Maranoia (n.): Fear of something going wrong (illness, injury, etc.) in the weeks before a marathon.
Maranoia—or more specifically, half-maranoia—perfectly sums up my last week or so, and the last week or so before all my races running up to this one.
The week before a half or a full, I am certain I’ll come down with a chest cold or turn my ankle stepping off a curb, thereby wrecking all my hard work over the previous 10 to 14 weeks. Every cough, every sniffle, every hitch in my hip is a sure sign of doom.
None of these things has happened yet, of course (please, please, please give me a pass, oh running gods). But it hasn’t stopped me from being, well, maranoid.
Is there any cure for my maranoia? So far, not yet. I do take extra precautions to avoid sickness (read: I become a hand-washing freak) and otherwise try not to do anything stupid (like not pulling my hamstring playing softball). But, overall, I live my life as close as I can to normal and try not to go too much out of my mind about the race.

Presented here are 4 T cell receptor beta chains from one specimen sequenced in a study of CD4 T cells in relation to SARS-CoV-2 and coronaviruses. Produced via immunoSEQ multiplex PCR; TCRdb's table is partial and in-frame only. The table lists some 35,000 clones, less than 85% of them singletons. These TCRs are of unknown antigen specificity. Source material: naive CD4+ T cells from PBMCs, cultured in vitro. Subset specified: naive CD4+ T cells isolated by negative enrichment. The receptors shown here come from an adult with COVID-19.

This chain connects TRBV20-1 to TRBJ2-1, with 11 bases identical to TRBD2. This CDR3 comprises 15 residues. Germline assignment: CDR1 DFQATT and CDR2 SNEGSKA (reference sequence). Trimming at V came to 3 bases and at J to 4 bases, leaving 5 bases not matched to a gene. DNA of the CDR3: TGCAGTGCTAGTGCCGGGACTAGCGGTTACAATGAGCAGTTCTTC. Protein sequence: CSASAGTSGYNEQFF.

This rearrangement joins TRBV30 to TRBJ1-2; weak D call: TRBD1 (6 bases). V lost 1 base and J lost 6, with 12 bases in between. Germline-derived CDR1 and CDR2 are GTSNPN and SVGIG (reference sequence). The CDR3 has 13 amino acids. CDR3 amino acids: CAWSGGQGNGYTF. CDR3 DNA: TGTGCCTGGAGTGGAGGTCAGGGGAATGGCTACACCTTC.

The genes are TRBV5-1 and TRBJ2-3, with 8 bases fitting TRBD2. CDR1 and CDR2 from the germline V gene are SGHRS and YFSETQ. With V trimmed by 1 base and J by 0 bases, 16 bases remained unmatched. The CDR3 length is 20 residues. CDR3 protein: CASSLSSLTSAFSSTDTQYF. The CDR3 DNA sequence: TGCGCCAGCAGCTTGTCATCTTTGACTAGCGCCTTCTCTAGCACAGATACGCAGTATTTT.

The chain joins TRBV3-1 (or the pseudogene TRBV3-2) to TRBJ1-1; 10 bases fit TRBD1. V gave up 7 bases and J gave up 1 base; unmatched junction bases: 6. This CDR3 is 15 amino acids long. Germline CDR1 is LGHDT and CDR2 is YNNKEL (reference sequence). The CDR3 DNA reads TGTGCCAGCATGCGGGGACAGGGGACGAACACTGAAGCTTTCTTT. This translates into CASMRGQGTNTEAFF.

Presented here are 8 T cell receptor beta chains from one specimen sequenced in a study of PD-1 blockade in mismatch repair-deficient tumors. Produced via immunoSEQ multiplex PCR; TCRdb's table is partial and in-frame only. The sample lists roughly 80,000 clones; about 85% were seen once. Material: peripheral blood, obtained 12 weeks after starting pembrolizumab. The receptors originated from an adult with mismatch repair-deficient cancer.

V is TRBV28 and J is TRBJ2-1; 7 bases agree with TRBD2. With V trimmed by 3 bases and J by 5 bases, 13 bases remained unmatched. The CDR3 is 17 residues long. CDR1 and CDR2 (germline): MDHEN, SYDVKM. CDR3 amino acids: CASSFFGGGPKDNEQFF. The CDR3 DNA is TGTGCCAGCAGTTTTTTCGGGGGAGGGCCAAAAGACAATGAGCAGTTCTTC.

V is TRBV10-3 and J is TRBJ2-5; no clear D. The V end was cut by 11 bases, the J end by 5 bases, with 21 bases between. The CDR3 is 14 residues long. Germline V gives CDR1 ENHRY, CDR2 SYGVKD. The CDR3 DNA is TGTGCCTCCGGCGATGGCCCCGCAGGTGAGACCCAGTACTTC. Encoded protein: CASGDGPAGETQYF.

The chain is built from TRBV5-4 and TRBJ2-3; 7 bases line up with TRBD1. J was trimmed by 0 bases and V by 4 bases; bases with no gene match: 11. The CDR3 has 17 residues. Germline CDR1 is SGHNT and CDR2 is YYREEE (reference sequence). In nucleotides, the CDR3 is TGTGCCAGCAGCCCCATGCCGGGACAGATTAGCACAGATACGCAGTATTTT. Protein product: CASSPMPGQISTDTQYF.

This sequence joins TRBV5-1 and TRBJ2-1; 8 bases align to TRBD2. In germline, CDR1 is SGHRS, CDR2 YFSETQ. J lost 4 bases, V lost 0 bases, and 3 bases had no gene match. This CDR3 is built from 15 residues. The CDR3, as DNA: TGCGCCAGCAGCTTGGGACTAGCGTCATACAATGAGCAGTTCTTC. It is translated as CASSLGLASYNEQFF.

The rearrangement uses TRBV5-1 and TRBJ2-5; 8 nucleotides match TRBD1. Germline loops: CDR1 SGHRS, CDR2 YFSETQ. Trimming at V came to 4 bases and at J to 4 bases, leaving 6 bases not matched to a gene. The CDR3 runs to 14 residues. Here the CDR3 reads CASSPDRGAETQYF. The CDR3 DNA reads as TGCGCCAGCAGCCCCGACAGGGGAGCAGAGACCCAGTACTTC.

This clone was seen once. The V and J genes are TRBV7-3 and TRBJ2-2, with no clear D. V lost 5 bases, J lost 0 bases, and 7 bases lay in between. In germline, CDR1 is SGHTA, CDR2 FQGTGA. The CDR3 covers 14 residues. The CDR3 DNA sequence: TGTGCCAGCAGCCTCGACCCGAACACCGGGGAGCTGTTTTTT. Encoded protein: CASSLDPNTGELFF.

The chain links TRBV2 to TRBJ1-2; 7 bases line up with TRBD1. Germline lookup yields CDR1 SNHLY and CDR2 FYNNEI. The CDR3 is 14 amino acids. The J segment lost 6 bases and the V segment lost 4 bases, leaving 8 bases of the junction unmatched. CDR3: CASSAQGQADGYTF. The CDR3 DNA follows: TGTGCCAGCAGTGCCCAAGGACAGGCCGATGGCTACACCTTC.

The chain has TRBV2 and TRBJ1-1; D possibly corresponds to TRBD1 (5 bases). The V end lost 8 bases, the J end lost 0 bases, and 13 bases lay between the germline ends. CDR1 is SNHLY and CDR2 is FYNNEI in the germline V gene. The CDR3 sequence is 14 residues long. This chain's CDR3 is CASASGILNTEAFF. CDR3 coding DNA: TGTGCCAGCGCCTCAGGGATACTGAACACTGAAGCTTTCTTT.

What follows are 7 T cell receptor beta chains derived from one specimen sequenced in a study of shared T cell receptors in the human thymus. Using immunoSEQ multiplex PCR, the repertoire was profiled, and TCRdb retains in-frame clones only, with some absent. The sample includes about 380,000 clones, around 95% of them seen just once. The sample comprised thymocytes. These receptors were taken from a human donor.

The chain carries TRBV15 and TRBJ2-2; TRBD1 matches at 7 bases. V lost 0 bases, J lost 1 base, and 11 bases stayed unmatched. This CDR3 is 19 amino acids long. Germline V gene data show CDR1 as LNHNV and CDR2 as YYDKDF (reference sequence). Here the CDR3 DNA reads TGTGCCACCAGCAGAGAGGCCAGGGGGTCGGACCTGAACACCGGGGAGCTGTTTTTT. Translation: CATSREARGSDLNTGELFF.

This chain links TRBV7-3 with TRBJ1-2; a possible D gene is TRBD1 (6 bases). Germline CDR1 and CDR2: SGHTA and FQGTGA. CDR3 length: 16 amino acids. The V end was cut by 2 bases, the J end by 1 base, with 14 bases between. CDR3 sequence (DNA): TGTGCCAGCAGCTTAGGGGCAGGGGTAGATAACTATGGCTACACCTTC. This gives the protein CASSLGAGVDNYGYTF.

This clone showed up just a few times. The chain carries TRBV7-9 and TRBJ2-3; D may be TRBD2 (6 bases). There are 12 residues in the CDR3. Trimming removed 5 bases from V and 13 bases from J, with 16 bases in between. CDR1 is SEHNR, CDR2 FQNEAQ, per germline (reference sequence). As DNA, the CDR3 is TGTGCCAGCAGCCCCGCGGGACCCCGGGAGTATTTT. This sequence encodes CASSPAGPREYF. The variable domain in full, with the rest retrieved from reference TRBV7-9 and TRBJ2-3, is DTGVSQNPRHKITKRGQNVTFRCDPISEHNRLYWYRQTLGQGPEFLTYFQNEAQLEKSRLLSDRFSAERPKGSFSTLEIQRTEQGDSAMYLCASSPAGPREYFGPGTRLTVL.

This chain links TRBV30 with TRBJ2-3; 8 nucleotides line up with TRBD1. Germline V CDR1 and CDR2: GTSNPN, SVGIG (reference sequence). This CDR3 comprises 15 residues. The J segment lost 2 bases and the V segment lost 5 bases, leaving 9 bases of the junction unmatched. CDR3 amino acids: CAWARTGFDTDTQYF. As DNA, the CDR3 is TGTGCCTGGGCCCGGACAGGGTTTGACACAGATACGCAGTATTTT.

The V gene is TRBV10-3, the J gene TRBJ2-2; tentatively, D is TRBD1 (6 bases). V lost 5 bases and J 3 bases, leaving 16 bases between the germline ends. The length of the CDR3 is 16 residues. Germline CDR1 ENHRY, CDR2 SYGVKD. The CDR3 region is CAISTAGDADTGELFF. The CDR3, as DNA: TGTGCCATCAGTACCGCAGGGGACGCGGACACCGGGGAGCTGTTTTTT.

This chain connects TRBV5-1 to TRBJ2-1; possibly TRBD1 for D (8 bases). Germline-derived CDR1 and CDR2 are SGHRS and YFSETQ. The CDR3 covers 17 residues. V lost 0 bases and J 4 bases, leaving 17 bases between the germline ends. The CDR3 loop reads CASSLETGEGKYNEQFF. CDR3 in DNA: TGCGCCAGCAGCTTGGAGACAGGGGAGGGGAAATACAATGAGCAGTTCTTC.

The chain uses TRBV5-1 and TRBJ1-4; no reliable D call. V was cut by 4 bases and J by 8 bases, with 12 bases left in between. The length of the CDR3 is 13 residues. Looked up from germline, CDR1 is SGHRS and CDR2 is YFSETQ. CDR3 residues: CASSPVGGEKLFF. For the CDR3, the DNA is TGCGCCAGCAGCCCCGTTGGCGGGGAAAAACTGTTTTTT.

No, not that maranoia
It should be said that “maranoia” has a second meaning, referring to reefer-induced delusions, and there is a book about the same abject subject. Instead of getting you to NOT think about it, I’m going to leave you with something that lodges it firmly in your brain. You’re welcome.
In the tune of “Smoke Two Joints” by Sublime
I run two miles in the morning,
I run two miles at night.
I run two miles in the afternoon.
It makes me feel all right.
I run two miles in time of peace,
And two in time of war.
I run two miles before I run two miles,
And then I run two more.